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Merrill Tenney gives his observation about the work of a vinedresser and the pruning process in his commentary on John.
In pruning a vine, two principles are generally observed: first, all dead wood must be ruthlessly removed; and second, the live wood must be cut back drastically. Dead wood harbors insects and disease and may cause the vine to rot, to say nothing of being unproductive and unsightly. Live wood must be trimmed back in order to prevent such heavy growth that the life of the vine goes into the wood rather than into fruit. The vineyards in the early spring look like a collection of barren, bleeding stumps; but in the fall they are filled with luxuriant purple grapes. As the farmer wields the pruning knife on his vines, so God cuts dead wood out from among His saints, and often cuts back the living wood so far that His method seems cruel. Nevertheless, from those who have suffered the most there often comes the greatest fruitfulness. (Merrill C. Tenney, John: The Gospel of Belief, Grand Rapids: Eerdmans, pp. 227-28.)
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Jesus says, “Without me you can do nothing.” In this passage, Jesus is talking to his disciples. He is saying, “Abide in me: stay with me; stay connected to me. If you don’t, you’ll just wither up.” Speaking to those already in the church, he says, “You have been pruned, trained, given every advantage.” You have to produce; else this vine will have no fruit. Just as the branches need the vine, the vine needs the branches to do what a vine does, which is bear fruit.
This calls every believer to give a serious thought on what he or she believes and how such belief be translated to others and thus “bear fruit”.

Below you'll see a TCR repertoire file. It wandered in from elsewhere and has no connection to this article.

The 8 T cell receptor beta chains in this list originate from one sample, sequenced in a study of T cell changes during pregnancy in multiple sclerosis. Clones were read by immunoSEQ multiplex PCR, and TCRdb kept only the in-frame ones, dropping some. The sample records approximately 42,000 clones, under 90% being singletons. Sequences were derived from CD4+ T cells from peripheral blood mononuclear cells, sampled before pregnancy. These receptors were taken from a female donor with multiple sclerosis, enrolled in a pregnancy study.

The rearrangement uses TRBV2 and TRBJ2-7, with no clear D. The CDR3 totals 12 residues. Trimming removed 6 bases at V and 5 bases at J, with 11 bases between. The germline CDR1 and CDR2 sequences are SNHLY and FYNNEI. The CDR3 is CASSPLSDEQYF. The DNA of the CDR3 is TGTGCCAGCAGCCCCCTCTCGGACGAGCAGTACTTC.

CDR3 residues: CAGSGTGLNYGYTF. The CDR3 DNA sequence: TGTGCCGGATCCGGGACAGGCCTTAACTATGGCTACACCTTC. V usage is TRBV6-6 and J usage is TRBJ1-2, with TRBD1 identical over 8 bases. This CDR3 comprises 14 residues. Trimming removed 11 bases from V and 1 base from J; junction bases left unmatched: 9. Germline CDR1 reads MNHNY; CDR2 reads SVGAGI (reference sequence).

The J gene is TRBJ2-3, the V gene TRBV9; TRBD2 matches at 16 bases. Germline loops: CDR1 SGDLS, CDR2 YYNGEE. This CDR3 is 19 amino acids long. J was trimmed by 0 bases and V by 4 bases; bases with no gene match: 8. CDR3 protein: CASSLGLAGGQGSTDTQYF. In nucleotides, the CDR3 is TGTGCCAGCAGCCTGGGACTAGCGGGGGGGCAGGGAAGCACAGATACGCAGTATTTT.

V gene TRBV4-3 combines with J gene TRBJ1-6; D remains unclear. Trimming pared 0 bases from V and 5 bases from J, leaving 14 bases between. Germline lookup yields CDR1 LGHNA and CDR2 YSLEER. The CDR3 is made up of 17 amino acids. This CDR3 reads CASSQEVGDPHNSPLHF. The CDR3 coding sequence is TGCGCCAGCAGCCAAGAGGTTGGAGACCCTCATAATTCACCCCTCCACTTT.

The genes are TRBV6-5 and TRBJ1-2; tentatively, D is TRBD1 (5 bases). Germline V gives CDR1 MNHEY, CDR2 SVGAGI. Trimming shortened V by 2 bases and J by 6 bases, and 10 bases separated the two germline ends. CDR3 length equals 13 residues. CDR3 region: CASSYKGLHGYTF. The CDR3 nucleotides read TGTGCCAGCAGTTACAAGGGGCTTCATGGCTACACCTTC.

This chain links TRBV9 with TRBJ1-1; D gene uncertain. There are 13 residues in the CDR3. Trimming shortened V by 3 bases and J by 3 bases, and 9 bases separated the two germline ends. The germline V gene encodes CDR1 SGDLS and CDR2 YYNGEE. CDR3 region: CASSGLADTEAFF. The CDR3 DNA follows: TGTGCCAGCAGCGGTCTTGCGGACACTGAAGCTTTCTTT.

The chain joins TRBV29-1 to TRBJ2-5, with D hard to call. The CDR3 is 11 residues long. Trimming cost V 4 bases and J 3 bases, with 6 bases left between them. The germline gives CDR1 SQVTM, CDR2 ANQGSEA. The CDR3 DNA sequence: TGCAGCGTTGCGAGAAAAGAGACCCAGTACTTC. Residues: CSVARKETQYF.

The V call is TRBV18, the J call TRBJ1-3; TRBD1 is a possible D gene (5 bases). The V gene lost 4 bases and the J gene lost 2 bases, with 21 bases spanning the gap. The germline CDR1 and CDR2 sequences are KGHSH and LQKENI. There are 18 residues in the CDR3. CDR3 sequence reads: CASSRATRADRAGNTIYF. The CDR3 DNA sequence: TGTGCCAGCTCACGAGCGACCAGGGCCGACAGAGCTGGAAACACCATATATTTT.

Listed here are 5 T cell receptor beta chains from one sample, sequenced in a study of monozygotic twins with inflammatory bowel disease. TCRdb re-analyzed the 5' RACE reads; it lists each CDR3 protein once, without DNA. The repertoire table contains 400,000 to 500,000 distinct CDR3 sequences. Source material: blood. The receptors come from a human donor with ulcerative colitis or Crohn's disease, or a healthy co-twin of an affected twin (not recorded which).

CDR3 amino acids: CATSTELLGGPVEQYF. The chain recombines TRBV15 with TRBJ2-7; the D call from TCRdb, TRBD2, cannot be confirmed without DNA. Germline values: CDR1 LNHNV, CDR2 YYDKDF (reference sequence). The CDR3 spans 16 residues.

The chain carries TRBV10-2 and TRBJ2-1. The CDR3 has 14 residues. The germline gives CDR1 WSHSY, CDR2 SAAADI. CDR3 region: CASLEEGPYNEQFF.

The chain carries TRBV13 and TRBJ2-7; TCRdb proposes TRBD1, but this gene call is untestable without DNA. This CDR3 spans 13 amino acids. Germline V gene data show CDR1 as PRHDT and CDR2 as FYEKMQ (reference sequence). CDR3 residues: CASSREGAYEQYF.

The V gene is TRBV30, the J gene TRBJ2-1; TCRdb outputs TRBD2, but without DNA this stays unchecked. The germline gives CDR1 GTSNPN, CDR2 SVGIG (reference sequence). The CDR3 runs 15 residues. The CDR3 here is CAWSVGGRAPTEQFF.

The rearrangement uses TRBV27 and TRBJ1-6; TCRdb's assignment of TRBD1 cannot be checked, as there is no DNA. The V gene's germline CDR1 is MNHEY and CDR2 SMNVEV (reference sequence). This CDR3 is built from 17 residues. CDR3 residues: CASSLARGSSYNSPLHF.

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Jesus speaks of two categories of branches: fruitless and fruitful. The branches that cease to bear fruit are those who are no longer have the life in them that comes from enduring faith in and love for Christ. These “branches” the Father cuts off, i.e. separates them from vital union with Christ, God then judges and rejects them. The branches that bear fruit are those who have life in them because of their enduring faith in and love for Christ. These “branches” the Father prunes so that they will become more fruitful. That is, He removes from their lives anything that diverts or hinders the vital life flow of Christ into them. The fruit is the quality of Christian character that brings glory to God through life and witness.
The parable of the vine and the branches makes it unmistakably clear that Christ did not believe “once in the vine, always in the vine.” Rather, in this allegory Jesus gave his disciples a solemn but loving warning that it is indeed possible for true believers to ultimately abandon faith, turn their backs to Jesus, fail to remain in him, and thus to be separated from God forever.